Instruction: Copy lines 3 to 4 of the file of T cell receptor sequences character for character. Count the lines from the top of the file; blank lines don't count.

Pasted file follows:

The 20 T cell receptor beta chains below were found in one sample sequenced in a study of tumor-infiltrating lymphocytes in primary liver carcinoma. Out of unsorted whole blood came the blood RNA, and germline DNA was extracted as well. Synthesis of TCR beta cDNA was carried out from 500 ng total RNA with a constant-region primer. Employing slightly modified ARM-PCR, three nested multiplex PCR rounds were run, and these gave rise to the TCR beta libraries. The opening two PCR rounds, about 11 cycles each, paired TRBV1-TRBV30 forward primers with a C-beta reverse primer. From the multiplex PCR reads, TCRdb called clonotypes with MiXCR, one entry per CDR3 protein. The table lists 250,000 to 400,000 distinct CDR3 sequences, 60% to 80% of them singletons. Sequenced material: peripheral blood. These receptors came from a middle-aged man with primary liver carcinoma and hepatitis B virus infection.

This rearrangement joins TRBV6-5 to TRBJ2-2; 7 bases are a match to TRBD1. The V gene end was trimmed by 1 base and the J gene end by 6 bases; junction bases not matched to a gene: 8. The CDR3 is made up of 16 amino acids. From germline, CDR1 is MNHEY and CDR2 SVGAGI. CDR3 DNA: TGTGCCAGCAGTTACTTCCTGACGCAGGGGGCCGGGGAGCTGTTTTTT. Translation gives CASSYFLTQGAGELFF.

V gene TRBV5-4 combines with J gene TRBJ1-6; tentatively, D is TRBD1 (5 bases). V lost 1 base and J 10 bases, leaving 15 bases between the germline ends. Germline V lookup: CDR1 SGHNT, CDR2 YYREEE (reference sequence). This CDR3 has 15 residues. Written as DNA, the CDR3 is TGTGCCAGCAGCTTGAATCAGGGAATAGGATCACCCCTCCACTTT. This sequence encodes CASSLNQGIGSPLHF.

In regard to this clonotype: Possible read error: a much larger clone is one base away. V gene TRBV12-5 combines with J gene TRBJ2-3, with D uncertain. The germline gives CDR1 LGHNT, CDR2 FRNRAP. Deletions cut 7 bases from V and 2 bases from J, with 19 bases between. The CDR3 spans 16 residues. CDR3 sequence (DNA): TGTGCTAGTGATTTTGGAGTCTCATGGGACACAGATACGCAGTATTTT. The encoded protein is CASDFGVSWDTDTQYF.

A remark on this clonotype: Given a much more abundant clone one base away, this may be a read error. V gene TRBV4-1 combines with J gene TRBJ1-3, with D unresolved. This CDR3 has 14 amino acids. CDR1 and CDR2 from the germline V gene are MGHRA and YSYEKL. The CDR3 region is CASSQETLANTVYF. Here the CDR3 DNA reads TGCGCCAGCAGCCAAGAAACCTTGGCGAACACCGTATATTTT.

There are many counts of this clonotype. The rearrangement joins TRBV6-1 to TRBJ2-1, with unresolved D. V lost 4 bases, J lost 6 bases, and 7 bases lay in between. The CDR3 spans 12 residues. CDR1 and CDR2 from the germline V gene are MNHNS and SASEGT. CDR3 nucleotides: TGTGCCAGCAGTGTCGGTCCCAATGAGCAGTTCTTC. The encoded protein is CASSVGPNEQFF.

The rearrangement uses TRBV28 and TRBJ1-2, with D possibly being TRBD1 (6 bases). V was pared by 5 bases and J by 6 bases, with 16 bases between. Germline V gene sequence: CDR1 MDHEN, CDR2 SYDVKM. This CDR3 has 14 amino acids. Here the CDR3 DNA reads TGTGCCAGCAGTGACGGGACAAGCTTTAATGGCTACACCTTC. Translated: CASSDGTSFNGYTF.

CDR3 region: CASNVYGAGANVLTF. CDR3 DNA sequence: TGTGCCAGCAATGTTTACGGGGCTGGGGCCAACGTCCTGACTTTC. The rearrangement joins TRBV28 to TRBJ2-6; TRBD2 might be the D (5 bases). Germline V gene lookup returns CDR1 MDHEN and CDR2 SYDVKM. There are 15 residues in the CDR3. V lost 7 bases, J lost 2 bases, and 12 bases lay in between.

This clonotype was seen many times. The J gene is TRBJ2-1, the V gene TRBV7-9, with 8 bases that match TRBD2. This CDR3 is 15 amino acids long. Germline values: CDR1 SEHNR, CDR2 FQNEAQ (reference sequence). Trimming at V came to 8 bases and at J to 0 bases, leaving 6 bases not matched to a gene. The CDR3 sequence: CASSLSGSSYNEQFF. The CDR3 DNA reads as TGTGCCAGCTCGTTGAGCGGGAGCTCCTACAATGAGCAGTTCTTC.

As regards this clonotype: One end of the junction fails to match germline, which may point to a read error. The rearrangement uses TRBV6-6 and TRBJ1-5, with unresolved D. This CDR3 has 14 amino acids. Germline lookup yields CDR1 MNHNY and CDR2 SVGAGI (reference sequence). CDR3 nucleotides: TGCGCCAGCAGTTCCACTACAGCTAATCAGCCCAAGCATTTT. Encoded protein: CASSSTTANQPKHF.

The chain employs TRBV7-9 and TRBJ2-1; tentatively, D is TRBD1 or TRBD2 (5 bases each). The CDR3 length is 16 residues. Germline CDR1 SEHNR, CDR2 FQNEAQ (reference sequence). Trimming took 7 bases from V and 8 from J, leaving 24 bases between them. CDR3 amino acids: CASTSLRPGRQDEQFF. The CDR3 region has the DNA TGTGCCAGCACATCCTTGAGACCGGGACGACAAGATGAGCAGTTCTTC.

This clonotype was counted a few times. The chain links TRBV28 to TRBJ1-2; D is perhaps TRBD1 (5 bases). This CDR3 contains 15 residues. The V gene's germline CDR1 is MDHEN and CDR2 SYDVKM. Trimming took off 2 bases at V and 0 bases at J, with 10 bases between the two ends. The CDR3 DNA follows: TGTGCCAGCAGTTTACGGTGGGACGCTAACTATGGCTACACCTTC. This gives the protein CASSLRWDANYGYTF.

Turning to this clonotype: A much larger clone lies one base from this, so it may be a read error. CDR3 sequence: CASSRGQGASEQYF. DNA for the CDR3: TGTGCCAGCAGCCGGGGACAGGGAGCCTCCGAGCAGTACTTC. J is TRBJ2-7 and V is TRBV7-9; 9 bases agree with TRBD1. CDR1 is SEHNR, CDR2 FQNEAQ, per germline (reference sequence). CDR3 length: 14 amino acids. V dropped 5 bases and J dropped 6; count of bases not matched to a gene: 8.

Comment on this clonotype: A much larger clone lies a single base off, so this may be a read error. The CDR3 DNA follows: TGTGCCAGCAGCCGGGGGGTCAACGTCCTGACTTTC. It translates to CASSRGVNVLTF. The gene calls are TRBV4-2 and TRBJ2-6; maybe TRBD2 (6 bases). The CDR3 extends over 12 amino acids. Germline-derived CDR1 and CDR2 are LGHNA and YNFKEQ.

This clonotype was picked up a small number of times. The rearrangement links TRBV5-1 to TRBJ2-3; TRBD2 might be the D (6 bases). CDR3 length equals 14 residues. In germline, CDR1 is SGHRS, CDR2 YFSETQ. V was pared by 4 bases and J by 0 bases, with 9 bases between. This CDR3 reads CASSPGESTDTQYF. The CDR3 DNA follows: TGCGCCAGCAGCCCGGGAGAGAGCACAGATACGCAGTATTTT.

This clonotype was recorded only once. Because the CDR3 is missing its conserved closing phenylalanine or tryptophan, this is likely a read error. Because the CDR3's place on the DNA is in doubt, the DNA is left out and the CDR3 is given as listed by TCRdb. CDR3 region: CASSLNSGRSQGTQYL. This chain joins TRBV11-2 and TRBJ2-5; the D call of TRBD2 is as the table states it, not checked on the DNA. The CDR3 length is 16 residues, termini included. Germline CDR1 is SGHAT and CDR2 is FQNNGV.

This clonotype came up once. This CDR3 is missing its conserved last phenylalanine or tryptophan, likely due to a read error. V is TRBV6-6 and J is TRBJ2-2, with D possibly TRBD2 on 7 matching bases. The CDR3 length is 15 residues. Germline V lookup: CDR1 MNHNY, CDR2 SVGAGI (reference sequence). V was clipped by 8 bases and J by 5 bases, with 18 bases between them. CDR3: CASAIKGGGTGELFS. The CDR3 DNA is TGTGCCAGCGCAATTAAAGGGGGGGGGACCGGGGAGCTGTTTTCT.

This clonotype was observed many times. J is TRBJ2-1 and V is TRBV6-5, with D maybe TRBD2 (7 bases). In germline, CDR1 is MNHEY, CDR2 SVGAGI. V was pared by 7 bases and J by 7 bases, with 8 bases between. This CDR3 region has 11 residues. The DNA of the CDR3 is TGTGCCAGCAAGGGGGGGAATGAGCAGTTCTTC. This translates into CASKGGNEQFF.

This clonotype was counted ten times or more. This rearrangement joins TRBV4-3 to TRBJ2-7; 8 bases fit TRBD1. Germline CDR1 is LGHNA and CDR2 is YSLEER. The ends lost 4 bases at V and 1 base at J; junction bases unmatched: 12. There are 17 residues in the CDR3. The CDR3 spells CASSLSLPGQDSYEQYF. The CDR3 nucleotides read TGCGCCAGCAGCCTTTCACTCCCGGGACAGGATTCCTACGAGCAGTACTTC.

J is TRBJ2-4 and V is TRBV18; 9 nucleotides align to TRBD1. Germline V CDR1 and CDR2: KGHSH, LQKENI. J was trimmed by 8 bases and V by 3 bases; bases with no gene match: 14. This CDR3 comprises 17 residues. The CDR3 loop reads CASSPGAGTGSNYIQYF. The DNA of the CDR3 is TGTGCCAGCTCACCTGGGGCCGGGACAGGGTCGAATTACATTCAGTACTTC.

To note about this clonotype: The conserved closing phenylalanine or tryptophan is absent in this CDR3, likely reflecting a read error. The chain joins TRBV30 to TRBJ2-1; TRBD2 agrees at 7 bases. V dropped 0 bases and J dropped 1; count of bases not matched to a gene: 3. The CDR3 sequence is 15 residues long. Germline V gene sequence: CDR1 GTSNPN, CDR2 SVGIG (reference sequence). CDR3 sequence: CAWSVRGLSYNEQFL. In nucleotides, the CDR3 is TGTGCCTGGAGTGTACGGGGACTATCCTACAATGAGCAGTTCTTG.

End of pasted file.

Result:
V gene TRBV5-4 combines with J gene TRBJ1-6; tentatively, D is TRBD1 (5 bases). V lost 1 base and J 10 bases, leaving 15 bases between the germline ends. Germline V lookup: CDR1 SGHNT, CDR2 YYREEE (reference sequence). This CDR3 has 15 residues. Written as DNA, the CDR3 is TGTGCCAGCAGCTTGAATCAGGGAATAGGATCACCCCTCCACTTT. This sequence encodes CASSLNQGIGSPLHF.

In regard to this clonotype: Possible read error: a much larger clone is one base away. V gene TRBV12-5 combines with J gene TRBJ2-3, with D uncertain. The germline gives CDR1 LGHNT, CDR2 FRNRAP. Deletions cut 7 bases from V and 2 bases from J, with 19 bases between. The CDR3 spans 16 residues. CDR3 sequence (DNA): TGTGCTAGTGATTTTGGAGTCTCATGGGACACAGATACGCAGTATTTT. The encoded protein is CASDFGVSWDTDTQYF.